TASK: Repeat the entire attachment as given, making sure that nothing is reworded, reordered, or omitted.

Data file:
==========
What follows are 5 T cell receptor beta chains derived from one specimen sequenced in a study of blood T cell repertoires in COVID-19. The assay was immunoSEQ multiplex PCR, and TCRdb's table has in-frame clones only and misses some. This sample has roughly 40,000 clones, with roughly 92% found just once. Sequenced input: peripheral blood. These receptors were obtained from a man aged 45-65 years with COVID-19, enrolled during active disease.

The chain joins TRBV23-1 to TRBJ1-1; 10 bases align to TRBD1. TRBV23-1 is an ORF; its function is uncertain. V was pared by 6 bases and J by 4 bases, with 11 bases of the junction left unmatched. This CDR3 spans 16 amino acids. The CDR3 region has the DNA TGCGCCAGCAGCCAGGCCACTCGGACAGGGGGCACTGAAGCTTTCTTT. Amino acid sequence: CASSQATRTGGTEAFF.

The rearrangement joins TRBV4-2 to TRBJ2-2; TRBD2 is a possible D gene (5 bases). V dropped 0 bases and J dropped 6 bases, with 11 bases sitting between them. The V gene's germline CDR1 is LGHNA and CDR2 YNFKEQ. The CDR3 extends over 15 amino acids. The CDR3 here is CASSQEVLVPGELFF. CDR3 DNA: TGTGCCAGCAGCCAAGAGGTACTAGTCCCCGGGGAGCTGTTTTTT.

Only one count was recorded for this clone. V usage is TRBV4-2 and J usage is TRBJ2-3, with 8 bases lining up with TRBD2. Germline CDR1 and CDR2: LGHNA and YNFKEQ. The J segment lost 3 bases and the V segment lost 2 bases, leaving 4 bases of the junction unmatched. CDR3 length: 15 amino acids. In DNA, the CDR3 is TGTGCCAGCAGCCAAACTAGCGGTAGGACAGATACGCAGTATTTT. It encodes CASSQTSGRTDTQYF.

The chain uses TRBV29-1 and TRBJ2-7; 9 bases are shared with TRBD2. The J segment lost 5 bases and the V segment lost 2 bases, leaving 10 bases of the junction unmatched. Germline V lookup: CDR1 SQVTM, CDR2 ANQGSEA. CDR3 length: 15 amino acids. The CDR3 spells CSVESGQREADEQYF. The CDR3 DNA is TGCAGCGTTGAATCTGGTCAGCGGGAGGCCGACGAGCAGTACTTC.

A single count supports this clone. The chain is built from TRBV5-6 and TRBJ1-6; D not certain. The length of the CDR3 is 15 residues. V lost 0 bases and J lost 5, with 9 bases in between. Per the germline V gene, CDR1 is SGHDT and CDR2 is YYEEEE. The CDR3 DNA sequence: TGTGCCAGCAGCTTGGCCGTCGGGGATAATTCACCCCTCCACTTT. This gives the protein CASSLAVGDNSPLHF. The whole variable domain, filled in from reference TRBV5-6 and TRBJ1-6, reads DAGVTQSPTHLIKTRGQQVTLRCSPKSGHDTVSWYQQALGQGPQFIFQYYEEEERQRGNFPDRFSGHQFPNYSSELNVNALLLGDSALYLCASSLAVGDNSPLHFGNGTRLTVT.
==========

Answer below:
What follows are 5 T cell receptor beta chains derived from one specimen sequenced in a study of blood T cell repertoires in COVID-19. The assay was immunoSEQ multiplex PCR, and TCRdb's table has in-frame clones only and misses some. This sample has roughly 40,000 clones, with roughly 92% found just once. Sequenced input: peripheral blood. These receptors were obtained from a man aged 45-65 years with COVID-19, enrolled during active disease.

The chain joins TRBV23-1 to TRBJ1-1; 10 bases align to TRBD1. TRBV23-1 is an ORF; its function is uncertain. V was pared by 6 bases and J by 4 bases, with 11 bases of the junction left unmatched. This CDR3 spans 16 amino acids. The CDR3 region has the DNA TGCGCCAGCAGCCAGGCCACTCGGACAGGGGGCACTGAAGCTTTCTTT. Amino acid sequence: CASSQATRTGGTEAFF.

The rearrangement joins TRBV4-2 to TRBJ2-2; TRBD2 is a possible D gene (5 bases). V dropped 0 bases and J dropped 6 bases, with 11 bases sitting between them. The V gene's germline CDR1 is LGHNA and CDR2 YNFKEQ. The CDR3 extends over 15 amino acids. The CDR3 here is CASSQEVLVPGELFF. CDR3 DNA: TGTGCCAGCAGCCAAGAGGTACTAGTCCCCGGGGAGCTGTTTTTT.

Only one count was recorded for this clone. V usage is TRBV4-2 and J usage is TRBJ2-3, with 8 bases lining up with TRBD2. Germline CDR1 and CDR2: LGHNA and YNFKEQ. The J segment lost 3 bases and the V segment lost 2 bases, leaving 4 bases of the junction unmatched. CDR3 length: 15 amino acids. In DNA, the CDR3 is TGTGCCAGCAGCCAAACTAGCGGTAGGACAGATACGCAGTATTTT. It encodes CASSQTSGRTDTQYF.

The chain uses TRBV29-1 and TRBJ2-7; 9 bases are shared with TRBD2. The J segment lost 5 bases and the V segment lost 2 bases, leaving 10 bases of the junction unmatched. Germline V lookup: CDR1 SQVTM, CDR2 ANQGSEA. CDR3 length: 15 amino acids. The CDR3 spells CSVESGQREADEQYF. The CDR3 DNA is TGCAGCGTTGAATCTGGTCAGCGGGAGGCCGACGAGCAGTACTTC.

A single count supports this clone. The chain is built from TRBV5-6 and TRBJ1-6; D not certain. The length of the CDR3 is 15 residues. V lost 0 bases and J lost 5, with 9 bases in between. Per the germline V gene, CDR1 is SGHDT and CDR2 is YYEEEE. The CDR3 DNA sequence: TGTGCCAGCAGCTTGGCCGTCGGGGATAATTCACCCCTCCACTTT. This gives the protein CASSLAVGDNSPLHF. The whole variable domain, filled in from reference TRBV5-6 and TRBJ1-6, reads DAGVTQSPTHLIKTRGQQVTLRCSPKSGHDTVSWYQQALGQGPQFIFQYYEEEERQRGNFPDRFSGHQFPNYSSELNVNALLLGDSALYLCASSLAVGDNSPLHFGNGTRLTVT.